If DSLR's stink then what would you recommend? I sold my Canon HFS20 as it had a "soccer" mom feel to it with no DOF or cinematic quality. It did better with action shots, audio, and long filming.
I could see doing an interview with a 12-minute max be problematic. Are there any workarounds to this? Also are there any workarounds to moire/aliasing?
Or am I better off getting a GH2 and learning how to make it "cinematic" looking in post-production?
Hmm, I would've kept that HF S20, unless of course if you needed the money to purchase a Dslr. I was looking through the specs on Amazon and it looks pretty decent. I purchased the Canon HF G10 last week for a ice skating chrismas show because it would've been impractical to have my dslr video setup due to lack of operating room (I had to flim from a stairway), long range, and attempting to pull focus on fast moving skaters for 2 hours. So logically a small camcorder attached to a monopod was the way to go.
I have to say, judging from the footage I got in comparison from a high-end video camcorder I used to own - the JVC Gy Hm100 - which cost double of the G10, the G10 kicks it's ass. It's easier to use, lighter - don't be fooled by the advertisements of someone holding the Hm100 one-handed it gets damn heavy just after 5 minutes - and the images coming out of the G10 are far superior.
One thing I was surprised to note was in the cinema mode it produced imagery akin to the DSLR's picture style of Cinestyle - which is a flat picture style developed by Technicolor for folks not aware - this is great for post editing. Although I would've perferred bringing down the contrast a bit more, the lowest you are able to go is -2 on all picture style setting on the G10 - lowering the contrast in camera even more would've given me a bit more latitude in color grading. This makes me wonder, are people aware that the cinema mode actually is a flat setting and should be color graded? Unless you come from a DLSR background working with flat settings you probably won't know to do so and will post it directly to sites like youtube. There is probably a certain amount of truth to this because I've seen some pretty dull and drab footage when I did a search on youtube prior to buying the G10.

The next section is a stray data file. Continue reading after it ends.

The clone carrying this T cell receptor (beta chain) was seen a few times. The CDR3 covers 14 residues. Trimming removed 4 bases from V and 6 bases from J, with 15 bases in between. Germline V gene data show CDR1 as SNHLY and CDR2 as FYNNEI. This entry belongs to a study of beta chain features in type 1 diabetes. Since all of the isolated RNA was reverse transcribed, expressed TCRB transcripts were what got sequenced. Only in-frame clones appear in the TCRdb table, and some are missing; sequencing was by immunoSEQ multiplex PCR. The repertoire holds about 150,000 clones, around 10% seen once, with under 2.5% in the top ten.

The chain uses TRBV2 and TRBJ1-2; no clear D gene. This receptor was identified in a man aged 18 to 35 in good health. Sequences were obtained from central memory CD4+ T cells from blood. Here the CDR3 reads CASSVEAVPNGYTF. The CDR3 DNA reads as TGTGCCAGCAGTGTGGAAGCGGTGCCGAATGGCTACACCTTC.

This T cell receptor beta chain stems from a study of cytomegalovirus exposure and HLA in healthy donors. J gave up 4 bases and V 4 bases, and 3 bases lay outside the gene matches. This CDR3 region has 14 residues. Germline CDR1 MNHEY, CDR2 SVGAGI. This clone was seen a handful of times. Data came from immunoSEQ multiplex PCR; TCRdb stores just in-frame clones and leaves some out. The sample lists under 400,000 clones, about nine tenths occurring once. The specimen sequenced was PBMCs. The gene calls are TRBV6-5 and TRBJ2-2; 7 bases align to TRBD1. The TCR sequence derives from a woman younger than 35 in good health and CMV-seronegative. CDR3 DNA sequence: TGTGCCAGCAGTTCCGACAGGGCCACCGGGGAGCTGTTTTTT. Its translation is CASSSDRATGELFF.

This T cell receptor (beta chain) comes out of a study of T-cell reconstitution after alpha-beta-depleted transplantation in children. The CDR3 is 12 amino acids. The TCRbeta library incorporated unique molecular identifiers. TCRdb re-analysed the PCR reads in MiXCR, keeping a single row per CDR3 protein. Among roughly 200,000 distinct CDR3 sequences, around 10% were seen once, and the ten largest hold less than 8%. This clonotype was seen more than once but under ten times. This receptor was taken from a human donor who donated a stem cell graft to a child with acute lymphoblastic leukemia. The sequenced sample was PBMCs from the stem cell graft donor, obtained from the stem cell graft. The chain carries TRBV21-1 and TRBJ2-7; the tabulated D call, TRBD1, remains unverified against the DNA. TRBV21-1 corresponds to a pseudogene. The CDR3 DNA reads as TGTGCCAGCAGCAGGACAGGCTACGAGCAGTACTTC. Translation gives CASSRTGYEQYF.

Now the downside, this brand new G10 started to overheat - in a 50 degree environment - after about an hour or so of constant filming, which is bad for the sensor. From my DSLR experience you start to get increased noise and overexposure so I quickly turned off the camcorder and let it cool down for 15 minutes and resumed shooting. But as you can see, I lost 15 minutes of performances. I can only imagine how much longer it would take to cool down if you weren't in an ice box as I was or how much sooner it would've heated up in a sunny outdoor setting.
Also the G10 would get slightly confused going from low light - which performed very well - to increased exposure, you could see the video start to stutter on the LCD screen. Minor gripe but it's a flaw which affects the quality of your footage. Because the video files are AVCHD, they don't require a file conversion and are simpler to work with. However, simpler file means it's capturing less data than my 5D would so it's a tradeoff.
I guess what it comes down to is what you need the equipment for and what you can afford to spend. To go the DSLR route is very expensive. Even the 5D body in comparison is cheaper (unless you buy a 1D Mark 4) when you add in the L glass lenses (I hope to purchase a couple of Zeiss CP.2 primes -gag- next year), follow focus, video rig, external monitor, audio equipment, tripod, fluid video head, and all the little accessories you'll need it's enough to make your eyes bleed.